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The Take On Travelocity

For, the largest online travel site, the question isn`t whether plane tickets make sense online.
It`s whether the company can attract a significant enough share of a burgeoning market to meet its goal of profitability by the end of next year.
The airline ticket is almost the perfect virtual product. With the increasing popularity of electronic tickets, nothing needs to be shipped. Prices are always different, so tickets take advantage of the Internet`s strength as a research tool. What`s more, because the airline industry has long been computerized, the technology infrastructure doesn`t need to be built from scratch. For, the largest online travel site, the question isn`t whether plane tickets make sense online. It`s whether the company can attract a significant enough share of a burgeoning market to meet its goal of profitability by the end of next year. “We`re a different kind of, though right now, we`re painted with the same brush as all of those that aren`t making it,” said Terrell B. Jones, president and chief executive of the Fort Worth-based company.
Across what until recently was optimistically called the new economy, dot.coms are gasping their last breaths. Some recent failures raise doubts about the viability of selling certain products over the Web, from shrubs to furniture to automobiles. “This is one of the handful of dot.coms that`s going to make it,” Mr. Jones vowed. “That`s our message.” Today, travel is both the biggest and fastest-growing online sector. “Travel is definitely a killer app,” said Gary Arlen, president of Arlen Communications Inc., an interactive research firm in Bethesda, Md. The key to putting in the black is in driving up revenue while holding costs steady, Mr. Jones said, a challenge that doesn`t necessarily require bringing new visitors to the site. Mr. Jones is counting on a lot of new business coming from people who are already browsing for tickets on the site but are going elsewhere to complete their purchases.
Only 6.8 percent of visitors to during the summer months made a purchase during the period, ahead of rival`s 4.8 percent, but still a relatively low figure, Mr. Jones conceded. About 70 percent of the people who don`t book with actually do make a trip, he said. Many go to a physical travel agent, he said, because they still fear making a credit-card purchase over the Internet. Others choose to go to neighbourhood agents because they assume they will get a better price.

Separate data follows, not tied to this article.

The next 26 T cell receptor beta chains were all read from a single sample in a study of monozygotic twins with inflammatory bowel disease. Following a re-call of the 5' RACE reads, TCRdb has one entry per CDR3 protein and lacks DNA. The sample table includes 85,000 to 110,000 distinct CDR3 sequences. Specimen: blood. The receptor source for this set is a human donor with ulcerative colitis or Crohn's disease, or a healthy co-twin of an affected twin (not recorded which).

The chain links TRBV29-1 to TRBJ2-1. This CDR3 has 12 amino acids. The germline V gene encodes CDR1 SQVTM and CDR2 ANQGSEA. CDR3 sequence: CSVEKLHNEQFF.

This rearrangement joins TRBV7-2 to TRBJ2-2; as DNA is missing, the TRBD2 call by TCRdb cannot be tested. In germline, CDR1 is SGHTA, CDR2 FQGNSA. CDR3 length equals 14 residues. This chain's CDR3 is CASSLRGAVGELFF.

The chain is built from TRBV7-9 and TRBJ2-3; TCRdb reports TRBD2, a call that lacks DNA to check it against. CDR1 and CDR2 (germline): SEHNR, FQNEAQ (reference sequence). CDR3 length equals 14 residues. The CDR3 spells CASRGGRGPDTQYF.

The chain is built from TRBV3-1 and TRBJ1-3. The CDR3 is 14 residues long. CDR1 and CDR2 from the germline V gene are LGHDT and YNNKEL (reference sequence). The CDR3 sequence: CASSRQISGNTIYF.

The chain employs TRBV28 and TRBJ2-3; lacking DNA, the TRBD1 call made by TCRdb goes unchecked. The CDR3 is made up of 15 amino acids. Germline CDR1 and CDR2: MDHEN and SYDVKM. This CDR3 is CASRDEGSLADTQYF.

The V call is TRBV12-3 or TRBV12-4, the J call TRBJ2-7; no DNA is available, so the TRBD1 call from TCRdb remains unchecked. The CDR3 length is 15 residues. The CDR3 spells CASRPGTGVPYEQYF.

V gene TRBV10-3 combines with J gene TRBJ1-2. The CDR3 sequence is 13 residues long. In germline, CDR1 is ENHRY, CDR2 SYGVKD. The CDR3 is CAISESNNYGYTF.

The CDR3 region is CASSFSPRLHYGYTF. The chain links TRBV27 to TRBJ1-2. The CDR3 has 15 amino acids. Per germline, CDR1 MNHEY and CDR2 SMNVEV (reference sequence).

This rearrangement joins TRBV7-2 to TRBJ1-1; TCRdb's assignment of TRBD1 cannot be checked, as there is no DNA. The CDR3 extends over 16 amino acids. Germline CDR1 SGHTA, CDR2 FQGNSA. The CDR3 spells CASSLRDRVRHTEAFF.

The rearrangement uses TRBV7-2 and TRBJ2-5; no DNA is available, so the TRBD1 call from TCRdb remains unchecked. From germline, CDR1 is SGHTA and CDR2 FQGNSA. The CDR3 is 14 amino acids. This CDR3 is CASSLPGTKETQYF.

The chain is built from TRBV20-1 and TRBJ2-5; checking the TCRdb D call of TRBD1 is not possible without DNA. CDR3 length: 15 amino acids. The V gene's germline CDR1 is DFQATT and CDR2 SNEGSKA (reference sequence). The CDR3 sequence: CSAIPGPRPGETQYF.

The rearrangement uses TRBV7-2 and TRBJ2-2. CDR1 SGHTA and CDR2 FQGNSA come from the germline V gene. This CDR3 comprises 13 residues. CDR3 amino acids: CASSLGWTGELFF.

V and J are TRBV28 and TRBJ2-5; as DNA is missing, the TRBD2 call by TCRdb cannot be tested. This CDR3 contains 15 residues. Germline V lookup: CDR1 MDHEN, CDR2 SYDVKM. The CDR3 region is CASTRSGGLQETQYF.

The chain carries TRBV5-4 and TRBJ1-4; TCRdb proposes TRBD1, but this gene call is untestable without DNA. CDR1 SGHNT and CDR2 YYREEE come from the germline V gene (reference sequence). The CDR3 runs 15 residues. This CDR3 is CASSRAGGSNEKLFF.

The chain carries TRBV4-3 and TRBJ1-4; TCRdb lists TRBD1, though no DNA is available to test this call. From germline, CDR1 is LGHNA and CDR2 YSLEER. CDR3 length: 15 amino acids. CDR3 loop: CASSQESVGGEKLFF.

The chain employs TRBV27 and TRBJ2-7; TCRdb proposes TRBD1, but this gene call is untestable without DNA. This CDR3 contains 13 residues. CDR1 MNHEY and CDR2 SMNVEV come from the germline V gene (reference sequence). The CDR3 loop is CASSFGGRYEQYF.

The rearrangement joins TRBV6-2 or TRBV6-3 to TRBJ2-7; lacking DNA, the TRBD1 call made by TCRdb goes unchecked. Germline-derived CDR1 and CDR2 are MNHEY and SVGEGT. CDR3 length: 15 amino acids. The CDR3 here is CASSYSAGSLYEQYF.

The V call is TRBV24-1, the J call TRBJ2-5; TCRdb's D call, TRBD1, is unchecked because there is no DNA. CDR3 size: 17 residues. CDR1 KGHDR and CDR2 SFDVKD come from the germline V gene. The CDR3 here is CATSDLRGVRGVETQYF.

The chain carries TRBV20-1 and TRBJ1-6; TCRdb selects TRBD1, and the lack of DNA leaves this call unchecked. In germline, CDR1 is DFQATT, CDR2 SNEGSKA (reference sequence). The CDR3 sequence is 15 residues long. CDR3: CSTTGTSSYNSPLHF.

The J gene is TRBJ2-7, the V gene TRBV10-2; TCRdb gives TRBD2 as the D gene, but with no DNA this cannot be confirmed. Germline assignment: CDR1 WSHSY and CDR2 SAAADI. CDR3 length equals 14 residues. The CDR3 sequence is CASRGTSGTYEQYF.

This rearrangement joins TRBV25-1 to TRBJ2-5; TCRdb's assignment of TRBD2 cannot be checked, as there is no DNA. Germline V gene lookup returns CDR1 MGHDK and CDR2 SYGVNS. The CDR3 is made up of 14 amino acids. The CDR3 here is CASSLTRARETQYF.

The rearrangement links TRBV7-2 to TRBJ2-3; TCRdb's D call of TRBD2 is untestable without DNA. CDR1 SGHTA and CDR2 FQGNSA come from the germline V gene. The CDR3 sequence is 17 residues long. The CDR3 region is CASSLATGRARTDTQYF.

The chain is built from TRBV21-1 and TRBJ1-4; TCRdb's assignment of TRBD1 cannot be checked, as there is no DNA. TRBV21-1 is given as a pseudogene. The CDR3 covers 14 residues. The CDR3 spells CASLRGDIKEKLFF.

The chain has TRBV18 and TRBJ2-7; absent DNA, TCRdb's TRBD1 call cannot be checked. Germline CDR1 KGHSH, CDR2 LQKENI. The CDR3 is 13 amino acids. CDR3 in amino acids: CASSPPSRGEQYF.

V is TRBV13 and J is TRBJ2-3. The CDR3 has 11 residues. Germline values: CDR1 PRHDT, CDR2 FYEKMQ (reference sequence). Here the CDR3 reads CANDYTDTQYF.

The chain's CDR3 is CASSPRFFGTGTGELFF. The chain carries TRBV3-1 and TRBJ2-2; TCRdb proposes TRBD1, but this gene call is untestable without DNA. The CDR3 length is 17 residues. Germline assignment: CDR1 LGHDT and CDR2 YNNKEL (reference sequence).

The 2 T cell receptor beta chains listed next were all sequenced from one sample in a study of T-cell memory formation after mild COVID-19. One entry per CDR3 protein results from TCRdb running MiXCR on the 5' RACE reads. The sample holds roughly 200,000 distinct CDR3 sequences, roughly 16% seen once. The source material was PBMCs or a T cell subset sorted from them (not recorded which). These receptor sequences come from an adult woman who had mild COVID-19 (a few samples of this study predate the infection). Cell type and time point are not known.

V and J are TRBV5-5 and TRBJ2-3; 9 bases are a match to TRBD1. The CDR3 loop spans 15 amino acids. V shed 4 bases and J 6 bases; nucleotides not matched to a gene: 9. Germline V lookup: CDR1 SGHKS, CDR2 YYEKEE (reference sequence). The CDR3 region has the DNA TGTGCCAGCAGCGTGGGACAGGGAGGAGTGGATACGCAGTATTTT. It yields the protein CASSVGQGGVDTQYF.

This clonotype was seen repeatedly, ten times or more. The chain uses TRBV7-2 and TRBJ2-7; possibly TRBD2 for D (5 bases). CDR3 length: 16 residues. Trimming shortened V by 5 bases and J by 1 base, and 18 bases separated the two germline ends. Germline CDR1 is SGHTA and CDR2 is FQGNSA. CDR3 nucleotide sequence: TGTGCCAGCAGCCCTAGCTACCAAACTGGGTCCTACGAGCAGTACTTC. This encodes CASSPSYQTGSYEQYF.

“We have to build trust,” Mr. Jones said. Consumers are more cautious on the Web, he said, because it`s harder to tell when they`ve stumbled on a bad part of town. “Burned-out cars and lousy-looking stores don`t exist on the Internet.” So, like a lot of other Internet companies, is focusing its efforts on making the virtual experience of purchasing travel better than it is in the physical world. One way has been to make daydreaming about travel more tempting to the window shoppers. has created a feature it calls Dream Maps. Customers enter their airport of origin and how much money they want to spend on a plane ticket. Then, a map displays different cities and available airfares for North America or Europe. A related feature can match up airfares and snow conditions on a map, specifically to help plan ski vacations.
Eventually, Mr. Jones said, he would like to be able to use customer information in the company`s databases to make travel recommendations, just as suggests books, music and other products. “When I was a travel agent, I used word pictures to describe a hotel,” said Mr. Jones. “Here we have the Internet, which means images, audio and video, and graphics that can explain this stuff.” Market research increasingly shows that customers are guided by the quality of content at travel sites. Travellers are flocking to niche travel sites for information about their specific interests, presenting a potential opportunity to the bigger sites such as and, said Joan Lambe, an analyst at cPulse LLC, a research firm in New York.